Want to own your own online newspaper? Bob Leonard, CEO of Out2 Media Group, may have a deal for you.
He will set you up with a “hyper-local” local online presence. He will train you to be a newspaperman and a businessman. And he wants your reporters to get paid.
Leonard believes all media is local, even when it is online. That’s why next week, Leonard plans to roll out more than 13,400 online newspaper “franchises” and introduce per-article payments to citizen journalist contributors.
“Our objective was always to create a newspaper,” said Leonard, whose Florida-based company has been in the online media space since 1997. “But the changes in the last year have accelerated our actions.
“We always believed that (print) newspapers will diminish, but that there would be an evolution that will take place,” Leonard said. “We don’t want to replace traditional newspapers, but what we have is a product with a foothold in place, and evolutionary momentum.”
This isn’t new to Out2. What’s changed is the prevalence of low-cost publishing tools, the availability of Internet access in rural areas and small towns across the United States (where citizen journalism is more needed), and a growing distrust of mainstream media as well as dwindling professional resources. News abhors a vacuum, and citizen journalism sites from Northwest Voice in California to H20 Town in Massachusetts are filling the void.
New Media Meets ‘Old School’
Out2 is taking the concept further – in a sense, applying a more “traditional” model of local ownership and paying freelancers than a pure online model where anyone anywhere can contribute and work is done on a purely volunteer basis.
Out2 “reporters” will earn $5 per published article. The idea, according to the company, is to “reward contributors and further encourage citizen journalism for local and community-based coverage.” In other words, while reporting on the local sewer project or the high school wrestling match requires passion and an interest in writing, a little extra cash doesn’t hurt, either. And if there is more good local coverage, then online eyeballs will increase and advertising and e-commerce dollars will follow – or so goes the theory.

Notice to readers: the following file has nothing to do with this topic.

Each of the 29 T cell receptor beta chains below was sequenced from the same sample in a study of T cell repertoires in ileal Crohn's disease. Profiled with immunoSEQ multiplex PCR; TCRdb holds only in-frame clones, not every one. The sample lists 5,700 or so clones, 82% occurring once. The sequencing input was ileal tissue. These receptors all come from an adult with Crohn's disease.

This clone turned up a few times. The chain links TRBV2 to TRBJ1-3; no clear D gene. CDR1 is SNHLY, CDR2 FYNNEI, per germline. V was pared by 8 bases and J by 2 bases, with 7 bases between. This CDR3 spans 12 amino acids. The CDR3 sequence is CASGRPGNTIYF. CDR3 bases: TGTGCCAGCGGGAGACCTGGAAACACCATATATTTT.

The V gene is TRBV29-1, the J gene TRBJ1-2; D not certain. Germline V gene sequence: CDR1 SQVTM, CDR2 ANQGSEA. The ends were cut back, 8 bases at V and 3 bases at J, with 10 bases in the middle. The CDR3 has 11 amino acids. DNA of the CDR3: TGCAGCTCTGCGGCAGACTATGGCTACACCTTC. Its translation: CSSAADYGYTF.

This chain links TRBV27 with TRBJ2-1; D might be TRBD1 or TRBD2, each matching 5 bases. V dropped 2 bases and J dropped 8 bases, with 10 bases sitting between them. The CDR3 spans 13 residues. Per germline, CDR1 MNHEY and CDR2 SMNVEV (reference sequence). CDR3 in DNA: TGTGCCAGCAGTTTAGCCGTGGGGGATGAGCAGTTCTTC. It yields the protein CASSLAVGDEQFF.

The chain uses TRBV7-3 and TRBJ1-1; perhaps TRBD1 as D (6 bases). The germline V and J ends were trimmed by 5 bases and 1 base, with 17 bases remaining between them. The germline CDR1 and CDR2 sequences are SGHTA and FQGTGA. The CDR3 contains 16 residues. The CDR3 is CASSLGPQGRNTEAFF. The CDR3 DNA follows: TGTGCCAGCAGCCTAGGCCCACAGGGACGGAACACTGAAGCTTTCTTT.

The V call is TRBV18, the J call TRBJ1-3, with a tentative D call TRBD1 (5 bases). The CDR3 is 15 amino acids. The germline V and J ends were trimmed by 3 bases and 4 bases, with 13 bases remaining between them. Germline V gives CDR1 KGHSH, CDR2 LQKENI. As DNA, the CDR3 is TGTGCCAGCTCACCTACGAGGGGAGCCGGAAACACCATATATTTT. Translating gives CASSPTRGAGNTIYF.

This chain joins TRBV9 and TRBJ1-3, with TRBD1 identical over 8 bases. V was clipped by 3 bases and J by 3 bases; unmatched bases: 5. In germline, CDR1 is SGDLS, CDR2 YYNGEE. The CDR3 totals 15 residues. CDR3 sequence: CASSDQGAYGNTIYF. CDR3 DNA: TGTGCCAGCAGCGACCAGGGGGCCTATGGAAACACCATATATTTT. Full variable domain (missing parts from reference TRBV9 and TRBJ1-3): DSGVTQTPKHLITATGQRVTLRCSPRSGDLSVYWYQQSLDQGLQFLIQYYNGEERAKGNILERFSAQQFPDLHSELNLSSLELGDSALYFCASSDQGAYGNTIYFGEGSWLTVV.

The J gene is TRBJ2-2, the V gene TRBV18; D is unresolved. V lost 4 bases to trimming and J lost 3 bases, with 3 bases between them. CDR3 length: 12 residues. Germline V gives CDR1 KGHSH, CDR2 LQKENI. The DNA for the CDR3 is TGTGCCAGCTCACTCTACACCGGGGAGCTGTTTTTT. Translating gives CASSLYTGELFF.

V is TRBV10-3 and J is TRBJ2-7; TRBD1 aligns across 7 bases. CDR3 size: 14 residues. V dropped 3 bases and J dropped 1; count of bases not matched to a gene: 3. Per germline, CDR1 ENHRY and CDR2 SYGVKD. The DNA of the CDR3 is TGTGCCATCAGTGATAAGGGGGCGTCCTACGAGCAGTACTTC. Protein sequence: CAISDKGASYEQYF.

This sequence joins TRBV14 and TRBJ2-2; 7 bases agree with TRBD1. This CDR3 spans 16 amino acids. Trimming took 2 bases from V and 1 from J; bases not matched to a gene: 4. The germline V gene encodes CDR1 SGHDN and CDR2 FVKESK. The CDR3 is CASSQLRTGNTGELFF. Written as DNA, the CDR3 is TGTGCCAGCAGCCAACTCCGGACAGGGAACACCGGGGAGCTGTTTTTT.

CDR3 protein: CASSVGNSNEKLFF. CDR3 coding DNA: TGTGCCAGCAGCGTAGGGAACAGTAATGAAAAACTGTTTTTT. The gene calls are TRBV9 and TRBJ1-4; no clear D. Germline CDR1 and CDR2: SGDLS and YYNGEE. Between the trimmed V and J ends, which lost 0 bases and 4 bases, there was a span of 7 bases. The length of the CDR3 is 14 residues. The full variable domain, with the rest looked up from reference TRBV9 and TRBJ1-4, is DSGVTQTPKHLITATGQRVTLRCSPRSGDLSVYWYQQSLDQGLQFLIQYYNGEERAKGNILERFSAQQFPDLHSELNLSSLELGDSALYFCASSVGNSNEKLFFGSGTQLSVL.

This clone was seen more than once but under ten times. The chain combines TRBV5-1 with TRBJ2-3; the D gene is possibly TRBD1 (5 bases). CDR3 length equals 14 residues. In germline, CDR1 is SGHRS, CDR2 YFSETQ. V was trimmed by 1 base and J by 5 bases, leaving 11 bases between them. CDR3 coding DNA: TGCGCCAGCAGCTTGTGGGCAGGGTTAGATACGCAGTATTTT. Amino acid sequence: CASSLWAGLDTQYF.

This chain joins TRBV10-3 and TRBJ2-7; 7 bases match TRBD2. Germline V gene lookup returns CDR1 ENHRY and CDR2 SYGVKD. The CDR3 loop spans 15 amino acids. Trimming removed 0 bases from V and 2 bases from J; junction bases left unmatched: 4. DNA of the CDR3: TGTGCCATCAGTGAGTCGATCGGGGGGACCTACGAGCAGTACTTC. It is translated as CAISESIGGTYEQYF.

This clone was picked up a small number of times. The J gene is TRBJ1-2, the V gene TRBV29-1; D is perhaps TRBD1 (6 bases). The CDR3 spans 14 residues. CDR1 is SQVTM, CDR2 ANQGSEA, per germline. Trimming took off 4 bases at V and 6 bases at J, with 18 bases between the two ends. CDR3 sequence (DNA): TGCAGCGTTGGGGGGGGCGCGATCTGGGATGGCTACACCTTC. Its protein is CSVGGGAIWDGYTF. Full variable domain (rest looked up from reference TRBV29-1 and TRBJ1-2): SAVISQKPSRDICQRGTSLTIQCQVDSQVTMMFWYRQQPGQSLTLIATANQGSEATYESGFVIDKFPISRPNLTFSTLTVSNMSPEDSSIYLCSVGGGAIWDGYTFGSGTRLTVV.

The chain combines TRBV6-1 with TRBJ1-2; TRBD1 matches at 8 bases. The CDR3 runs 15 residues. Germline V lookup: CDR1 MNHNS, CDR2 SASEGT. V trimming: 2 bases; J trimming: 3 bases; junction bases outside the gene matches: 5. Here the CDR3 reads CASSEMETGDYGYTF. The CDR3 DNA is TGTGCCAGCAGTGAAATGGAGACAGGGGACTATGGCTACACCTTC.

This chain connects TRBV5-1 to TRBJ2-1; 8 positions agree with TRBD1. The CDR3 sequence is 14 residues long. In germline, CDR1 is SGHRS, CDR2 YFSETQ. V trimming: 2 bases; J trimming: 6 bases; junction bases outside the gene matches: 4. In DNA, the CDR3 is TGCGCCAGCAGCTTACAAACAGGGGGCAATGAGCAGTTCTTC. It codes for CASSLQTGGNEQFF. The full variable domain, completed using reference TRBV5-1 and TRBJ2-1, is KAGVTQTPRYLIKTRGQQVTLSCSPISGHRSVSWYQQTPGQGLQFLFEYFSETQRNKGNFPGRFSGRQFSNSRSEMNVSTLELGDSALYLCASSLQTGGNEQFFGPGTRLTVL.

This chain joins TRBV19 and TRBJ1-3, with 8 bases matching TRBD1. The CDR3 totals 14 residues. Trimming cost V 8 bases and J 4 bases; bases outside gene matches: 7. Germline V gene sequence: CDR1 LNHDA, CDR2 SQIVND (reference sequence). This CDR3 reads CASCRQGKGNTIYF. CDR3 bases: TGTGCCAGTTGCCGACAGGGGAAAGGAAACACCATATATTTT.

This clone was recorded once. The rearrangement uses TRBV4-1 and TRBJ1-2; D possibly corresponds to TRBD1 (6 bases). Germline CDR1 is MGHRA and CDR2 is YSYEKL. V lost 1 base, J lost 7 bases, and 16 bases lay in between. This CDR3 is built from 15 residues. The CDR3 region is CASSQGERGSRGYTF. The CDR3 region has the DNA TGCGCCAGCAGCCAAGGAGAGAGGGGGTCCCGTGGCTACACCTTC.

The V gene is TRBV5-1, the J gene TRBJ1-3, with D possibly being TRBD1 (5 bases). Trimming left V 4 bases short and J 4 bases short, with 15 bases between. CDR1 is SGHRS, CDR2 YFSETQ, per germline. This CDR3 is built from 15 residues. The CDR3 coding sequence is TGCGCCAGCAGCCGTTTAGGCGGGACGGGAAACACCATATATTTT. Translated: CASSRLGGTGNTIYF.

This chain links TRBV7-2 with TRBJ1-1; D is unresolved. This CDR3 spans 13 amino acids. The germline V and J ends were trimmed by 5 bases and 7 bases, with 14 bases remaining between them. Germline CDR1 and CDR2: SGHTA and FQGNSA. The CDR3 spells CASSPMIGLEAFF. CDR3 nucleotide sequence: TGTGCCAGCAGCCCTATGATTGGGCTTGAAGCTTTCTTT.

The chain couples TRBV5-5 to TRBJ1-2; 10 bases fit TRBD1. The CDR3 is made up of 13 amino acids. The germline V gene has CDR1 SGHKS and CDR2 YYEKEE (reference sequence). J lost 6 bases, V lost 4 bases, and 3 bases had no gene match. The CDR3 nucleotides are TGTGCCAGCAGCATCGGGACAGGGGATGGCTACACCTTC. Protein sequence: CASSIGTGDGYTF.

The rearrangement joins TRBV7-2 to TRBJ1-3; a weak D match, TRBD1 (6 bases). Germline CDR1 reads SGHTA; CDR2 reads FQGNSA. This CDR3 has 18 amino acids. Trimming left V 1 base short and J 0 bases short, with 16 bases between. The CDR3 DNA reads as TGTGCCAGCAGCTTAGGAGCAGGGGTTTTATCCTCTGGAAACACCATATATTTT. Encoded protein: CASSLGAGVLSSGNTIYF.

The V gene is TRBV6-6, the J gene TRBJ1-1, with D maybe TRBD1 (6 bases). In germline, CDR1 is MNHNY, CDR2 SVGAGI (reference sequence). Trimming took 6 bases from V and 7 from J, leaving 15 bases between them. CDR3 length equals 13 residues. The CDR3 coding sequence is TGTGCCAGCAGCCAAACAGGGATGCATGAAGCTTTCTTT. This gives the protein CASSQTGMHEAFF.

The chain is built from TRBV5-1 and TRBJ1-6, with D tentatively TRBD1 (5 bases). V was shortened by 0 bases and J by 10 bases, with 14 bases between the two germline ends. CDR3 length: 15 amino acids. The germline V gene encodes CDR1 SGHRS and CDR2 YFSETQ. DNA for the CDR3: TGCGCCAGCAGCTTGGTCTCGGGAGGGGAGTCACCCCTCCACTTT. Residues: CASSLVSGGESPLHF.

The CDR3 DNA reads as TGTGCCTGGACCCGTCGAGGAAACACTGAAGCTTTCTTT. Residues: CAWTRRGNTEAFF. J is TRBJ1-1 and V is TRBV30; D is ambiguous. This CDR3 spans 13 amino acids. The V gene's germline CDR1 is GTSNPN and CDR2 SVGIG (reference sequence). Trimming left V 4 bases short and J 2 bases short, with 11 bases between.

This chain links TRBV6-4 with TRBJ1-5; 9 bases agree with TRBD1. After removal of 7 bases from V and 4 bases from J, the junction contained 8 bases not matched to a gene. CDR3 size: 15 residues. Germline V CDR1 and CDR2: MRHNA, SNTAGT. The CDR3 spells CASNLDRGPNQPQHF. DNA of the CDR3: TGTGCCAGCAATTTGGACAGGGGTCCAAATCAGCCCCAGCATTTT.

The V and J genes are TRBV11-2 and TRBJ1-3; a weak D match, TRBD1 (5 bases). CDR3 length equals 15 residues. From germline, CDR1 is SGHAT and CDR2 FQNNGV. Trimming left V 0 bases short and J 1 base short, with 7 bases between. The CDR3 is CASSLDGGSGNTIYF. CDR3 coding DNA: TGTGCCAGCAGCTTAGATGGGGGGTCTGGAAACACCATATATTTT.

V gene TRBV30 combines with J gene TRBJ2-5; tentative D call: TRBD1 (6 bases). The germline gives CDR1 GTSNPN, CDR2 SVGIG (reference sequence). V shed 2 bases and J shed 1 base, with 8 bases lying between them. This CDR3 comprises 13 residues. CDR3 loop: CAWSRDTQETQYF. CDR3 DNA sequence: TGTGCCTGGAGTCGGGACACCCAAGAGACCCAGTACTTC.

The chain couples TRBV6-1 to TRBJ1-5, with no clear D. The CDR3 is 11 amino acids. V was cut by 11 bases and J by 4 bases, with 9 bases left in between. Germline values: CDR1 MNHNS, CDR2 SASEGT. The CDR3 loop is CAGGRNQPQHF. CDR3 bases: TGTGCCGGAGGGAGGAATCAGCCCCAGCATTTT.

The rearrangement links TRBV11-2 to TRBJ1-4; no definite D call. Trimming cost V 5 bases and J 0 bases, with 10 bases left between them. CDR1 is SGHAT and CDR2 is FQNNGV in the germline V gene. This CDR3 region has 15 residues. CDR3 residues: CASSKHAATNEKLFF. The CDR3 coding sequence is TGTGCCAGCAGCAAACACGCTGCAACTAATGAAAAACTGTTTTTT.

Franchisees get a piece of the online pie, although they also need to make a capital investment, work to sell the ads and keep the content fresh. This includes reprinting local government press releases verbatim, which is less news than it is dictation from an unchecked source. And then there are the issues of accuracy and legal liability, which are problems for all news organizations that accept public-generated content.
Nevertheless, Leonard believes this is the only way to make hyper-local journalism work.
“We don’t edit or censor, but I believe the quality will improve over time,” Leonard said. “Once someone posted a story about a local football team beating another, but it wasn’t true and the story was corrected within minutes by the community.
“You need to live in the town you cover in order to be a franchisee,” he said. “If you want to be the local media, you have to be local.”
No Blogging, No RSS ‘Stealing’
Leonard believes in the newspaper model – so much so that Out2 publications shy away from modern “Web 2.0” engagement tools like blogs and RSS (syndication) feeds.
“We like the newspaper model, it’s very cost-effective,” Leonard said. “ I don’t believe in the Internet model — blogs are the hula-hoop of the day.
“We also don’t believe in RSS,” he continued. “There is no deep linking in Out2 – why have a newspaper than allows you to just buy the sports page? I don’t want someone to be able to come in and steal our newspaper, so I don’t like RSS.”
Whether the public feels similarly remains to be seen. Out2 is confident, but being a good communicator today means reaching people in ways that make sense to their own lives, not to a company’s balance sheet. If I am at a high school football game and want to know how the team across town did, I can’t pull out my computer and go online. I can, however, get an alert on my mobile phone – Naplesnews.Com is doing this in Florida with some success.
But after nine years in business and a planned expansion over the next few months, Leonard is in it for the long haul. And his success, as well as success for other citizen journalism ventures, will have little to do with business models or whether you can get RSS feeds.
It will be about relevance. It will be about quality. And it will be about trust – you can’t pay for it, but you can and should earn it.